Books to Read While Waiting for Season 2 of RUSSIAN DOLL


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It’s hard to find anyone who watched the first season of Russian Doll who wasn’t blown away by the masterful plot—and Natasha Lyonne. Lyonne, who stars in the Netflix series, (as well as helped write and direct it), plays Nadia Vulvokov, a woman who dies repeatedly only to relive her 36th birthday party.

Lyonne’s ability to deliver amazing one-liners is matched only by her incredible on-screen vulnerability. Even when the character is at her worst, you’ll root for her to get out of the time loop and make a better life. Each short episode reveals another layer to Vulvokov, a video-game developer with a substance abuse problem, until we’re left with her true self—the heart of the Russian Doll.

Sadly, Season 2 has been delayed due to the pandemic. While we’re waiting for the series to return, here are six books matched with a Nadia Vulvokov quote to keep you dreaming of this recurring universe in the meantime.

6 Russian Doll Quotes Paired with a Book

  1. “It’s my bad attitude that keeps me young.”

The Patrick Melrose Novels by Edward St. Aubyn

Like Nadia, Patrick Melrose had a terrible childhood and used drugs to cope with the trauma. Though Melrose grew up in luxury while Nadia’s mother peddled away even her college fund, both characters’ instability, verbosity, wit, and rampant drug use match well. The five Patrick Melrose novels take you over the course of a complex, heartrending, and terrifyingly outrageous life until you’re left with an older, perhaps wiser Melrose trying to recover something of that small child we see in the first book.

2. “Humanity…a little bit overrated, no?”

The Wall by Marlen Haushofer, Translated by Shaun Whiteside

An enormous wall comes down over the earth, and an unnamed middle-aged woman is the sole survivor. (Think Stephen King’s Under the Dome, and you’ll understand the plot.) She lives with her dog, some cats, and a cow on an isolated farm and must somehow survive, counting down the matches she has left in the box. I’m pretty sure even Nadia would be rethinking her aversion to humanity at this point, but not our narrator. If you thought quarantine was hard, this book will leave you questioning the purpose of other people altogether. What does it mean to be human with no one else around?

3. “The universe is trying to fuck with me. And I refuse to engage.”

Stephen Florida by Gabe Habash

Stephen Florida is a college wrestling student who believes greatness is within reach. He’s only got to win his last wrestling championship and do everything right. I have always had, and continue to have, zero interest in wrestling; still, I loved the book. Florida has such a unique voice that you’ll have a hard time getting him out of your head. But worry not. His vision and determination make him a character you won’t mind spending extra time with. It’s tempting to pull a quote from the book here, but this is Nadia’s show, not Stephen’s. Gabe Habash puts such gorgeous one-liners in Florida’s mouth that even the writers of Russian Doll would be impressed.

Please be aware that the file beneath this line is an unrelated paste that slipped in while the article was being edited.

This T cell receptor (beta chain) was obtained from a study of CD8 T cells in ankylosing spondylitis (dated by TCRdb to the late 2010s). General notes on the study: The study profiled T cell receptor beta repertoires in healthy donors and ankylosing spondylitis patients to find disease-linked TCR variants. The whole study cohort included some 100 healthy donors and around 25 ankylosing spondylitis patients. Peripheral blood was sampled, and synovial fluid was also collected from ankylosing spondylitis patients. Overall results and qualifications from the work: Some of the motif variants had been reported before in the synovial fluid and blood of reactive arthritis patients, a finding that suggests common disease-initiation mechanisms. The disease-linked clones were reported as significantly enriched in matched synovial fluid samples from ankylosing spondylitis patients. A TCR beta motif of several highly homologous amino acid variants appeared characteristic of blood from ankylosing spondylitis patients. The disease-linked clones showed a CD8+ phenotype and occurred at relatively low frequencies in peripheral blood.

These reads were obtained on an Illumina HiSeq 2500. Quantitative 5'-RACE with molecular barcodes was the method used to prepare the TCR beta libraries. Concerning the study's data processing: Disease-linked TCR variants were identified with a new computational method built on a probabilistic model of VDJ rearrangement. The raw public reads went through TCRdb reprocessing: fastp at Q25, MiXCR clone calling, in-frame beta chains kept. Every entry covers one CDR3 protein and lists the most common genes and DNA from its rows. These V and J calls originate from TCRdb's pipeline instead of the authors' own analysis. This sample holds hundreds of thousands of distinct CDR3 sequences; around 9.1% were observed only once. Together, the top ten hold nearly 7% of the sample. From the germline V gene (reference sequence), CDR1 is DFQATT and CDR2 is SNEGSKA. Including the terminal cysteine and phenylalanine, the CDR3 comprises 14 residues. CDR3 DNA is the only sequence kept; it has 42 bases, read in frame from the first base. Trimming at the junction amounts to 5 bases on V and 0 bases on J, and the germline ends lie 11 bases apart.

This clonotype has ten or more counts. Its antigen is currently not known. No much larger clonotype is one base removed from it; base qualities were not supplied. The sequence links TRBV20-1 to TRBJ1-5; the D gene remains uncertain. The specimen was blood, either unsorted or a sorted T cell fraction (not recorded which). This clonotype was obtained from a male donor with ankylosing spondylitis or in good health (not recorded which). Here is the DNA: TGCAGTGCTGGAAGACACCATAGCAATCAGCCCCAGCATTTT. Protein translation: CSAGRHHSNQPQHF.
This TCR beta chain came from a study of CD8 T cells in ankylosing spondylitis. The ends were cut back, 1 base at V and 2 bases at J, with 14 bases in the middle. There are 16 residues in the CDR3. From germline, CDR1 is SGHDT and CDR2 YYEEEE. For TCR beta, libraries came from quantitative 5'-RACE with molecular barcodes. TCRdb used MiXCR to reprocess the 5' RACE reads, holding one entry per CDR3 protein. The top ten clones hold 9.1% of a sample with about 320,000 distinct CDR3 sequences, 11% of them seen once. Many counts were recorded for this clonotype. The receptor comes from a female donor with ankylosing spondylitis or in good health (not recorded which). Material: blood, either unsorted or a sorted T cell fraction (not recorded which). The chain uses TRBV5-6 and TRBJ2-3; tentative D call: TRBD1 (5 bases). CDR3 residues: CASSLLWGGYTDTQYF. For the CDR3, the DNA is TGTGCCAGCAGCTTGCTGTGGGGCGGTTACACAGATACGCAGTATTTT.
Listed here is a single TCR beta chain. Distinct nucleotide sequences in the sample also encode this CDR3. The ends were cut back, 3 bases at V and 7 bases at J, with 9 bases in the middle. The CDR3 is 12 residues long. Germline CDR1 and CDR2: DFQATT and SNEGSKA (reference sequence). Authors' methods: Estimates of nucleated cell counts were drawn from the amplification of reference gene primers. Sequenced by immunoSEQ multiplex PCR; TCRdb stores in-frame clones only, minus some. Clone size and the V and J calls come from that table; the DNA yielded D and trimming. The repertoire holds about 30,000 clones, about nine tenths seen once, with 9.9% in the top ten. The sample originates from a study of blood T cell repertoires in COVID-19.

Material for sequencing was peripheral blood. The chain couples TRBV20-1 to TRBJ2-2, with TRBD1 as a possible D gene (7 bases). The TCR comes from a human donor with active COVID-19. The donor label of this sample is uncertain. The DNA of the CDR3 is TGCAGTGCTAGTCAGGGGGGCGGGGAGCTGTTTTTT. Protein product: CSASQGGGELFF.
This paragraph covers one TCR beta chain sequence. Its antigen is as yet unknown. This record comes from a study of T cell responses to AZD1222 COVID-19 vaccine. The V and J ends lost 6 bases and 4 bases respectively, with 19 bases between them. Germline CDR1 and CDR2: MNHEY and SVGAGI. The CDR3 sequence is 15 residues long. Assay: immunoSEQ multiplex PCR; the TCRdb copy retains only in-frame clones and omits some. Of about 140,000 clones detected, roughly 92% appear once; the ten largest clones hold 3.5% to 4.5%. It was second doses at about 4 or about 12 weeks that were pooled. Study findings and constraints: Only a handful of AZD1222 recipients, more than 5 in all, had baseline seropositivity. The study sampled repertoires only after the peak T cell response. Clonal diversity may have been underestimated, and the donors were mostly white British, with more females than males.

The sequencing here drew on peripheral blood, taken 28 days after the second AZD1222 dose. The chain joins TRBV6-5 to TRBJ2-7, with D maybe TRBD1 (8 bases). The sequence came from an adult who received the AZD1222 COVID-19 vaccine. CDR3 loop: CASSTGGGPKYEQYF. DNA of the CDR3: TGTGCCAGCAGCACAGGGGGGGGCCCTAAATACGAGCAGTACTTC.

4.“Being a person is a fucking nightmare.”

Convenience Store Woman by Sayaka Murata, Translated by Ginny Tapley Takemori

Keiko Furukura is 36 and still working at a Japanese convenience store. It’s not considered a respectable, grown-up job, sort of like how working at McDonald’s post-high school is often (wrongly) viewed in America. Friends and family pressure Furukura to get a new job, but she loves it and doesn’t understand why she has to leave. Relationships are difficult for Furukura and dating is a nightmare (Hello? Nadia can so relate), but she finds her own way to navigate this world to get the life she craves.

5. “Hey, bartendress! Hello. Uh, more drunk please.”

The Tenant of Wildfell Hall by Anne Brontë

Even this 19th century gothic romance can relate. It’s a feminist’s manifesto, one that might not be obvious to modern audiences, but shocking nonetheless for its time. In fact, Charlotte Brontë, the more famous and (apparently) more respectable Brontë, tried to erase this one from history, preventing its republication in England until 1854.

Today, the classic is widely available, though lesser known than Charlotte’s Jane Eyre. The book’s main character, Mrs. Helen Graham, runs away from her brute of a husband to Wildfell Hall, where she supports herself by painting. The husband’s such a bad actor that his fellow drinking friends turn on him in the end, something Nadia would do well to pay attention to.

6. “Thursday. What a concept.”

The Housekeeper and the Professor by Yōko Ogawa, Translated by Stephen Synder

While Nadia’s worried she’ll never get to experience another Thursday, the main characters in this novel have a different sort of time problem. The professor, a math genius, had a terrible accident that left him with only 80 minutes of short-term memory. To him, it’s still 1975. When his sister-in-law hires a new housekeeper with a 10-year-old son, the pair is able to breach that 80-minute divide and form a real friendship with the professor. Even though his memory begins to worsen, it’s the first time the professor has been able to move on from the accident in any meaningful way.

It’s Thursday, finally. What a concept.

Looking for another great show to pair with a book? Try The Best Fleabag Quotes Paired with a Book.

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